Parents are the #1 reason young people decide not to drink.
The "Talk. They Hear You." Underage Drinking Prevention National Media Campaign empowers parents and caregivers to talk with children early about alcohol and other drug use. Start talking to your children about alcohol as early as 9 years old.
Even if it doesn’t seem like it, they do hear you.
Why You Should Talk to Your Child
About Alcohol & Other Drugs
Parents have significant influence in their children’s decisions to experiment with alcohol and other drugs.
Some children may try alcohol and other drugs at a very young age. It’s better to talk before they are exposed to them.
The older kids get, the more likely they will try alcohol and other drugs.
Not talking about alcohol and other drugs still sends kids a message.
Why Small Conversations Make a Big Difference
Short, frequent discussions can have a real impact on your child's decisions about alcohol.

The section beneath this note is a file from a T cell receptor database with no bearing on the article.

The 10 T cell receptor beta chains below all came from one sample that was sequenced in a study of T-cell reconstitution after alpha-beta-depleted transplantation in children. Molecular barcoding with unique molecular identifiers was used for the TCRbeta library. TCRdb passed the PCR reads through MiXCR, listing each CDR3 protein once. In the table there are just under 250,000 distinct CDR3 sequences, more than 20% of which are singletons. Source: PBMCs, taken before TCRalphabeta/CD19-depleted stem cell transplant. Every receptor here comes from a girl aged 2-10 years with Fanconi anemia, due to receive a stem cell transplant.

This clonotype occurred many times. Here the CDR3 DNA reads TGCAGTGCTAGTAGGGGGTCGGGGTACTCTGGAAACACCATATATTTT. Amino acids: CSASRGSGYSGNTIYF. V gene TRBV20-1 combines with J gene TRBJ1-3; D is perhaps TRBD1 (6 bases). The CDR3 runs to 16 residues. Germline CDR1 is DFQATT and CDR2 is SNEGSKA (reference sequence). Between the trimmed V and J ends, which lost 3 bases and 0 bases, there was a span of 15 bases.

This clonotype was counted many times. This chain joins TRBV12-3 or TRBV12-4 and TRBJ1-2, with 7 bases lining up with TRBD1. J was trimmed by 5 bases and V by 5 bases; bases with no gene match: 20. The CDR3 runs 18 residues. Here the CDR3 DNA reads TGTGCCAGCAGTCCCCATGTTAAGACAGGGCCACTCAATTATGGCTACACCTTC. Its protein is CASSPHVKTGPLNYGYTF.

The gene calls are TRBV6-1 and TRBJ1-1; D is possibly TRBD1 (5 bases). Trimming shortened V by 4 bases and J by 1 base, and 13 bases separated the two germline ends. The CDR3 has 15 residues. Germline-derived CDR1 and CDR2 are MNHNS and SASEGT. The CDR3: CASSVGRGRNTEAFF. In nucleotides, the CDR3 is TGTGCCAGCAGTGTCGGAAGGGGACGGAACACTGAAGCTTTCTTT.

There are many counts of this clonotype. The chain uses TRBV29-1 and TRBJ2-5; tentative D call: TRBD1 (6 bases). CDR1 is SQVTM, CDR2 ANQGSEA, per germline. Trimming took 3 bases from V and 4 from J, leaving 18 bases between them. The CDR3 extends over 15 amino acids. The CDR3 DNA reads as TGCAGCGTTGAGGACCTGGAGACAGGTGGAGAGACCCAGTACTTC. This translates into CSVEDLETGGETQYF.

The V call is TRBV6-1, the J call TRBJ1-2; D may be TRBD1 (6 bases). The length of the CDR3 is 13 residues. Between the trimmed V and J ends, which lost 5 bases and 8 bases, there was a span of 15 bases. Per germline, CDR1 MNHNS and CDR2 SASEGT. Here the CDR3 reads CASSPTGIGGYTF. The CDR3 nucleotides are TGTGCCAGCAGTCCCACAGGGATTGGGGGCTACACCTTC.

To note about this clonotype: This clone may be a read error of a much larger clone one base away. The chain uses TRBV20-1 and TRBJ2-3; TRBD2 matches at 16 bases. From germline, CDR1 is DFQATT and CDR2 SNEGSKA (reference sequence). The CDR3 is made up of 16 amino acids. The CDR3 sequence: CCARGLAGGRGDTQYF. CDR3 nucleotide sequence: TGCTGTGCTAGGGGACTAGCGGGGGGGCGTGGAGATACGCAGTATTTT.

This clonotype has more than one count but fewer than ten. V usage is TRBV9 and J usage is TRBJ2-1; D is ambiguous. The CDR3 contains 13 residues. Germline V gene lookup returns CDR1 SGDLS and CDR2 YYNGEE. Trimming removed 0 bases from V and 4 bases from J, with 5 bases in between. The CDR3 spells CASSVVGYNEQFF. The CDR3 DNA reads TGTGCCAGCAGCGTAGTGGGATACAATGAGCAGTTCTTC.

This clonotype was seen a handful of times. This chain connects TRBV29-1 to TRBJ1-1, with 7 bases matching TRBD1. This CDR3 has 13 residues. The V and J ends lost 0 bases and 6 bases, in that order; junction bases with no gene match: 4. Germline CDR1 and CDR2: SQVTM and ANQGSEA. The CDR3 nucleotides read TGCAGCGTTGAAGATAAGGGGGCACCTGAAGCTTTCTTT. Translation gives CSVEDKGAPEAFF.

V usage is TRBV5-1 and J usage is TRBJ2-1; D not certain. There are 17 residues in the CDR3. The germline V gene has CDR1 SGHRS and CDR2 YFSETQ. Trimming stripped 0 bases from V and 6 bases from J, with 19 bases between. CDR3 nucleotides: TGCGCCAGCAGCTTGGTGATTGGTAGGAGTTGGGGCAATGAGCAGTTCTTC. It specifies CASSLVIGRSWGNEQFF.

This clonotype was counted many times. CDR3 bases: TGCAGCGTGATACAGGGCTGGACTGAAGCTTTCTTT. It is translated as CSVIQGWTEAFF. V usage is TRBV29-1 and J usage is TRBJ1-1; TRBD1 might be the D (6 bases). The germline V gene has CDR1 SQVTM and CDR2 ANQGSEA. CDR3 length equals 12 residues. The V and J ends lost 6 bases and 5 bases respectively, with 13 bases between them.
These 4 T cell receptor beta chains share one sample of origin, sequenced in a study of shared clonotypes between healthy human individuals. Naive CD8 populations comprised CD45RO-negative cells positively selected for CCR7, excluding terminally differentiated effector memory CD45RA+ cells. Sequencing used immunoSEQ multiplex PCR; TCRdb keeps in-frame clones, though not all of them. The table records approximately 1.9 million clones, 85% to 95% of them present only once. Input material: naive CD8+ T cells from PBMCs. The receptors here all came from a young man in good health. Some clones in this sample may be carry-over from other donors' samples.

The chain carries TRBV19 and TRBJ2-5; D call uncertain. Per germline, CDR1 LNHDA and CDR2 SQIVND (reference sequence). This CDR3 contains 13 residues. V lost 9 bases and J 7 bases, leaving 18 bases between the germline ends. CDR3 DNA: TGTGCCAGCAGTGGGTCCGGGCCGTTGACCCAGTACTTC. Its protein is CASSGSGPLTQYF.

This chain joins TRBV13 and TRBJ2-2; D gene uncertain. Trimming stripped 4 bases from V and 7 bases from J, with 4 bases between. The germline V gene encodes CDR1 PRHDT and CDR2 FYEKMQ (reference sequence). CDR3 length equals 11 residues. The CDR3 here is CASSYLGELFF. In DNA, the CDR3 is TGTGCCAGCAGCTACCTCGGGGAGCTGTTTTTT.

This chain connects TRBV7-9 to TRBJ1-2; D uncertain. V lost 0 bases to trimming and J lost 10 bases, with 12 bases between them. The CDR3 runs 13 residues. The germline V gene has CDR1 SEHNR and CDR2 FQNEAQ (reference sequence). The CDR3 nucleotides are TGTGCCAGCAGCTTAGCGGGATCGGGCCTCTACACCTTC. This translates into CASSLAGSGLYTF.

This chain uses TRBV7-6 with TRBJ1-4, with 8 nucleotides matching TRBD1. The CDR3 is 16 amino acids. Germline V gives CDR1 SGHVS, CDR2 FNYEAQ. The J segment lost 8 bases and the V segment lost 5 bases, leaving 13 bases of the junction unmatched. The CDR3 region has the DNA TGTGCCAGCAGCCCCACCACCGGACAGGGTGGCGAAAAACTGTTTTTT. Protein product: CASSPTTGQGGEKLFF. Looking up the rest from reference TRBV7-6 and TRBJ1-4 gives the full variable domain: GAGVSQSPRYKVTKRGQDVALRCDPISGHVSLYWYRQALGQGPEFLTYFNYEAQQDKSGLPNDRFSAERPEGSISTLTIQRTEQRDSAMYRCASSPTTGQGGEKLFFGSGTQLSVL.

- Talking often builds an open, trusting relationship.
- Lots of little talks are more effective than one "big talk."
- When you do talk, make your views and rules clear.
- As children get older, the conversation changes.
- Remember that the conversation goes both ways.
- What you do is just as important as what you say.
Talking to Kids About Alcohol & Other
Drugs: 5 Conversation Goals
Keep it low-key. Don’t worry, you don’t have to get everything across in one talk. Plan to have many short talks.
Thank you to the following supporters of this campaign.
Resources and campaign materials are provided by SAMHSA, and additional content can be viewed on their website, www.samhsa.gov/talk-they-hear-you.